"I have chanced upon weeds, my brothers, That wear the color of wheat, To choke the good seed."

According to tradition, Ephrem began to write hymns in order to counteract the heresies that were rampant at that time. For those who think of hymns simply as the song at the end of Mass that keeps us from leaving the church early, it may come as a surprise that Ephrem and others recognized and developed the power of music to get their points across. Tradition tells us that Ephrem heard the heretical ideas put into song first and in order to counteract them made up his own hymns. 
In the one below, his target is a Syrian heretic Bardesan who denied the truth of the Resurrection:

"How he blasphemes justice, And grace her fellow-worker. For if the body was not raised, This is a great insult against grace, To say grace created the body for decay; And this is slander against justice, 
to say justice sends the body to destruction."

The originality, imagery, and skill of his hymns captured the hearts of the Christians so well, 
that Ephrem is given credit for awakening the Church to the important of music and poetry in spreading and fortifying the faith.

Ephrem's home was in physical as well as spiritual danger. Nisibis, a target of Shapur II, the King of Persia, was besieged by him three times. During the third siege in in 350, Shapur's engineers turned the river out of its course in order to flood the city as Ephrem describes (speaking as Nisibis):

"All kinds of storms trouble me -- and you have been kinder to the Ark: only waves surrounded it, but ramps and weapons and waves surround me... O Helmsman of the Ark, be my pilot on dry land! 
You gave the Ark rest on the haven of a mountain, give me rest in the haven of my walls."

The flood, however, turned the tide against Shapur. When he tried to invade he found his army obstructed by the very waters and ruin he had caused. The defenders of the city, including Ephrem, 
took advantage of the chaos to ambush the invaders and drive them out.

"He has saved us without wall, and taught us that He is our wall: He has saved us without king and made us know that is our king: He has saved us, in each and all, and showed us that He is All."

In the end, however, Nisibis lost. When Shapur defeated the Roman emperor Jovian, he demanded the city as part of the treaty. Jovian not only gave him the city but agreed to force the Christians to leave Nisibis. Probably in his fifties or sixties at that time,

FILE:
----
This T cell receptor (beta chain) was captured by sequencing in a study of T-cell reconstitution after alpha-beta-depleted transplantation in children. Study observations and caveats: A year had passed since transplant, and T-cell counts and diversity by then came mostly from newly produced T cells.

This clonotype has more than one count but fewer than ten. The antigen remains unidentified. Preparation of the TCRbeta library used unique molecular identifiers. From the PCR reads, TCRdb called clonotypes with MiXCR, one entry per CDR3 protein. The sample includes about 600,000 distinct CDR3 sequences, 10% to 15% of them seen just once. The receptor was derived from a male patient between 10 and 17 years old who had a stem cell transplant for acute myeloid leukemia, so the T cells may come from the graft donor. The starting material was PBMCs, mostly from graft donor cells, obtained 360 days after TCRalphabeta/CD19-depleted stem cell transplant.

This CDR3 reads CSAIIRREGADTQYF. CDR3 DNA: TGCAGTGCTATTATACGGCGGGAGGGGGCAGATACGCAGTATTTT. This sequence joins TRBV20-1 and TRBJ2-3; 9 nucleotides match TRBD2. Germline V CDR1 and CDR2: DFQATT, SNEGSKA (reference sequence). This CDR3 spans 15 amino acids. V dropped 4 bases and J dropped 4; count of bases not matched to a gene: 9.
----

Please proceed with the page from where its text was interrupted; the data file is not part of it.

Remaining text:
Ephrem was one of the refugees who fled the city in 363.

Sometime in 364 he settled as a solitary ascetic on Mount Edessa, 
at Edessa (what is now Urfa) 100 miles east of his home.

"The soul is your bride, the body is your bridal chamber..."

In the time before monks and monasteries, many devout Christians drawn to a religious life dedicated themselves as ihidaya (single and single-minded followers of Christ). 
As one of these Eprhem lived an ascetic, celibate life for his last years.

Heresy and danger followed him to Edessa. The Arian Emperor Valens camped outside of Edessa threatening to kill all the Christian inhabitants if they did not submit. But Valens was the one forced to give up in the face of the courage and steadfastness of the Edessans (fortified by Ephrem's hymns):

"The doors of her homes Edessa Left open when she went forth With the pastor to the grave, to die, And not depart from her faith. Let the city and fort and building And houses be yielded to the king; 
Our goods and our gold let us leave; So we part not from our faith!"

Tradition tells us that during the famine that hit Edessa in 372, Ephrem was horrified to learn that some citizens were hoarding food. When he confronted them, he received the age-old excuse that they couldn't find a fair way or honest person to distribute the food. Ephrem immediately volunteered himself and it is a sign of how respected he was that no one was able to argue with this choice. He and his helpers worked diligently to get food to the needy in the city and the surrounding area.

The famine ended in a year of abundant harvest the following year and Ephrem died shortly thereafter, as we are told, at an advanced age.